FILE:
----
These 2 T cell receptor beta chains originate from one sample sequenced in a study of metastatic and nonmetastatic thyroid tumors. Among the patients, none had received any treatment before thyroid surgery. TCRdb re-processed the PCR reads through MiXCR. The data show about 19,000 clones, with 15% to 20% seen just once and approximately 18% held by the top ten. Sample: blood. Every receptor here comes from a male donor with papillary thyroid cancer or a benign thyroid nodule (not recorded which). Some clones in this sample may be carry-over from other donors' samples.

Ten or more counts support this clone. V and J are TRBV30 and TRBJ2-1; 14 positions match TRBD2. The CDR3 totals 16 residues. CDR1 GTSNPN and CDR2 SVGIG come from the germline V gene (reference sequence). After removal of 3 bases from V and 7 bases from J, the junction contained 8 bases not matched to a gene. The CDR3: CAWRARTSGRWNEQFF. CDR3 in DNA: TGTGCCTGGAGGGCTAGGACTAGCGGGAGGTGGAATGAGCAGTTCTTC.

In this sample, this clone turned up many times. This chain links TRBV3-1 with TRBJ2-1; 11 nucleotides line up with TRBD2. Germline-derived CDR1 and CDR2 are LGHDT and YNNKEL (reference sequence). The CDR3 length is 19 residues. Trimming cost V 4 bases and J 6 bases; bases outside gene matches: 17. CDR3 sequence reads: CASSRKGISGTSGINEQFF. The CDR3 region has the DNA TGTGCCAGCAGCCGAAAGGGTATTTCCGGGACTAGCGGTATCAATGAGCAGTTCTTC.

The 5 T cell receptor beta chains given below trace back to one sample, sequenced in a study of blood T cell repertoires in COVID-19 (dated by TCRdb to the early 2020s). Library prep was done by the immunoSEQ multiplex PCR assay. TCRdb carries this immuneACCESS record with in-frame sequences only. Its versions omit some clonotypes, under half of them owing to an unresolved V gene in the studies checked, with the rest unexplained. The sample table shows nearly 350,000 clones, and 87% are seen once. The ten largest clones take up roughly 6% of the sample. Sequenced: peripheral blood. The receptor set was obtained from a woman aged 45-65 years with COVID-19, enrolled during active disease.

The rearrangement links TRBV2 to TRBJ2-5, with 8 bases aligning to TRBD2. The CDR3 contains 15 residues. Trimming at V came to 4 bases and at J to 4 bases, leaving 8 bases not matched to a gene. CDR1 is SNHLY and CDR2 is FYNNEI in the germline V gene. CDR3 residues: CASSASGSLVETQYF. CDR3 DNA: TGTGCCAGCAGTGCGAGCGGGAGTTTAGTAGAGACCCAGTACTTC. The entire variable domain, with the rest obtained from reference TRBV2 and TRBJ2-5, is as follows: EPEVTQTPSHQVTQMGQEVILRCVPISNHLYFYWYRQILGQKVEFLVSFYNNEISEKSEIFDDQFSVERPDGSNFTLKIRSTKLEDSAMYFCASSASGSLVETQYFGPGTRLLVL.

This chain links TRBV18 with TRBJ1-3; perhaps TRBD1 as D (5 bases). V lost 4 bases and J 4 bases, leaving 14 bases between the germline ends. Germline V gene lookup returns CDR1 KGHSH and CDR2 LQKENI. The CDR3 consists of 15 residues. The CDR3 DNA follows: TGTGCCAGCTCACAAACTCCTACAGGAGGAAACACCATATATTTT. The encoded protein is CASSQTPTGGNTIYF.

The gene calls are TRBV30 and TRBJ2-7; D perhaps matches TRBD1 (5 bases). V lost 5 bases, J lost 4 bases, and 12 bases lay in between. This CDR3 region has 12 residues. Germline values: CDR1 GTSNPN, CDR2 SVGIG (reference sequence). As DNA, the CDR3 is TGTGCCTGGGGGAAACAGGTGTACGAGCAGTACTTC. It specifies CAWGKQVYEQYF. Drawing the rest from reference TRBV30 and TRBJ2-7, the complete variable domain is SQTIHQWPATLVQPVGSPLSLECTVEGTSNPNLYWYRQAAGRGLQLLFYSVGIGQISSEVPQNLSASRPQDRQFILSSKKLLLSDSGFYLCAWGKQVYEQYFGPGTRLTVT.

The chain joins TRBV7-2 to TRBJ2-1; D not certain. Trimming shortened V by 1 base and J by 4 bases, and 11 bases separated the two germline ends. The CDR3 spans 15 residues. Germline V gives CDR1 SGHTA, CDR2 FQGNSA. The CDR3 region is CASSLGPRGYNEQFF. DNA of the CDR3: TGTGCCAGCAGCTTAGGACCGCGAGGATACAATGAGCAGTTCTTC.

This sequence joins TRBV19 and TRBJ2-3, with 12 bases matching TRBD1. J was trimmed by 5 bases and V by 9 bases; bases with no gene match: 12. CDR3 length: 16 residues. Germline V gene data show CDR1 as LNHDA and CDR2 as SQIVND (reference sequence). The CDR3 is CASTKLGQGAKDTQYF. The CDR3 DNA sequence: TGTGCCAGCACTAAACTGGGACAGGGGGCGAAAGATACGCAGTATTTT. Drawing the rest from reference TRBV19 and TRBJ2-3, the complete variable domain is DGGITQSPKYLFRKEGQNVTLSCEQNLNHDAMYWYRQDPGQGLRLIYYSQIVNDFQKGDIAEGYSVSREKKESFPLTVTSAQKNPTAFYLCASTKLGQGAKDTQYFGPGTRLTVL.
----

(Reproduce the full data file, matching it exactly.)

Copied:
These 2 T cell receptor beta chains originate from one sample sequenced in a study of metastatic and nonmetastatic thyroid tumors. Among the patients, none had received any treatment before thyroid surgery. TCRdb re-processed the PCR reads through MiXCR. The data show about 19,000 clones, with 15% to 20% seen just once and approximately 18% held by the top ten. Sample: blood. Every receptor here comes from a male donor with papillary thyroid cancer or a benign thyroid nodule (not recorded which). Some clones in this sample may be carry-over from other donors' samples.

Ten or more counts support this clone. V and J are TRBV30 and TRBJ2-1; 14 positions match TRBD2. The CDR3 totals 16 residues. CDR1 GTSNPN and CDR2 SVGIG come from the germline V gene (reference sequence). After removal of 3 bases from V and 7 bases from J, the junction contained 8 bases not matched to a gene. The CDR3: CAWRARTSGRWNEQFF. CDR3 in DNA: TGTGCCTGGAGGGCTAGGACTAGCGGGAGGTGGAATGAGCAGTTCTTC.

In this sample, this clone turned up many times. This chain links TRBV3-1 with TRBJ2-1; 11 nucleotides line up with TRBD2. Germline-derived CDR1 and CDR2 are LGHDT and YNNKEL (reference sequence). The CDR3 length is 19 residues. Trimming cost V 4 bases and J 6 bases; bases outside gene matches: 17. CDR3 sequence reads: CASSRKGISGTSGINEQFF. The CDR3 region has the DNA TGTGCCAGCAGCCGAAAGGGTATTTCCGGGACTAGCGGTATCAATGAGCAGTTCTTC.

The 5 T cell receptor beta chains given below trace back to one sample, sequenced in a study of blood T cell repertoires in COVID-19 (dated by TCRdb to the early 2020s). Library prep was done by the immunoSEQ multiplex PCR assay. TCRdb carries this immuneACCESS record with in-frame sequences only. Its versions omit some clonotypes, under half of them owing to an unresolved V gene in the studies checked, with the rest unexplained. The sample table shows nearly 350,000 clones, and 87% are seen once. The ten largest clones take up roughly 6% of the sample. Sequenced: peripheral blood. The receptor set was obtained from a woman aged 45-65 years with COVID-19, enrolled during active disease.

The rearrangement links TRBV2 to TRBJ2-5, with 8 bases aligning to TRBD2. The CDR3 contains 15 residues. Trimming at V came to 4 bases and at J to 4 bases, leaving 8 bases not matched to a gene. CDR1 is SNHLY and CDR2 is FYNNEI in the germline V gene. CDR3 residues: CASSASGSLVETQYF. CDR3 DNA: TGTGCCAGCAGTGCGAGCGGGAGTTTAGTAGAGACCCAGTACTTC. The entire variable domain, with the rest obtained from reference TRBV2 and TRBJ2-5, is as follows: EPEVTQTPSHQVTQMGQEVILRCVPISNHLYFYWYRQILGQKVEFLVSFYNNEISEKSEIFDDQFSVERPDGSNFTLKIRSTKLEDSAMYFCASSASGSLVETQYFGPGTRLLVL.

This chain links TRBV18 with TRBJ1-3; perhaps TRBD1 as D (5 bases). V lost 4 bases and J 4 bases, leaving 14 bases between the germline ends. Germline V gene lookup returns CDR1 KGHSH and CDR2 LQKENI. The CDR3 consists of 15 residues. The CDR3 DNA follows: TGTGCCAGCTCACAAACTCCTACAGGAGGAAACACCATATATTTT. The encoded protein is CASSQTPTGGNTIYF.

The gene calls are TRBV30 and TRBJ2-7; D perhaps matches TRBD1 (5 bases). V lost 5 bases, J lost 4 bases, and 12 bases lay in between. This CDR3 region has 12 residues. Germline values: CDR1 GTSNPN, CDR2 SVGIG (reference sequence). As DNA, the CDR3 is TGTGCCTGGGGGAAACAGGTGTACGAGCAGTACTTC. It specifies CAWGKQVYEQYF. Drawing the rest from reference TRBV30 and TRBJ2-7, the complete variable domain is SQTIHQWPATLVQPVGSPLSLECTVEGTSNPNLYWYRQAAGRGLQLLFYSVGIGQISSEVPQNLSASRPQDRQFILSSKKLLLSDSGFYLCAWGKQVYEQYFGPGTRLTVT.

The chain joins TRBV7-2 to TRBJ2-1; D not certain. Trimming shortened V by 1 base and J by 4 bases, and 11 bases separated the two germline ends. The CDR3 spans 15 residues. Germline V gives CDR1 SGHTA, CDR2 FQGNSA. The CDR3 region is CASSLGPRGYNEQFF. DNA of the CDR3: TGTGCCAGCAGCTTAGGACCGCGAGGATACAATGAGCAGTTCTTC.

This sequence joins TRBV19 and TRBJ2-3, with 12 bases matching TRBD1. J was trimmed by 5 bases and V by 9 bases; bases with no gene match: 12. CDR3 length: 16 residues. Germline V gene data show CDR1 as LNHDA and CDR2 as SQIVND (reference sequence). The CDR3 is CASTKLGQGAKDTQYF. The CDR3 DNA sequence: TGTGCCAGCACTAAACTGGGACAGGGGGCGAAAGATACGCAGTATTTT. Drawing the rest from reference TRBV19 and TRBJ2-3, the complete variable domain is DGGITQSPKYLFRKEGQNVTLSCEQNLNHDAMYWYRQDPGQGLRLIYYSQIVNDFQKGDIAEGYSVSREKKESFPLTVTSAQKNPTAFYLCASTKLGQGAKDTQYFGPGTRLTVL.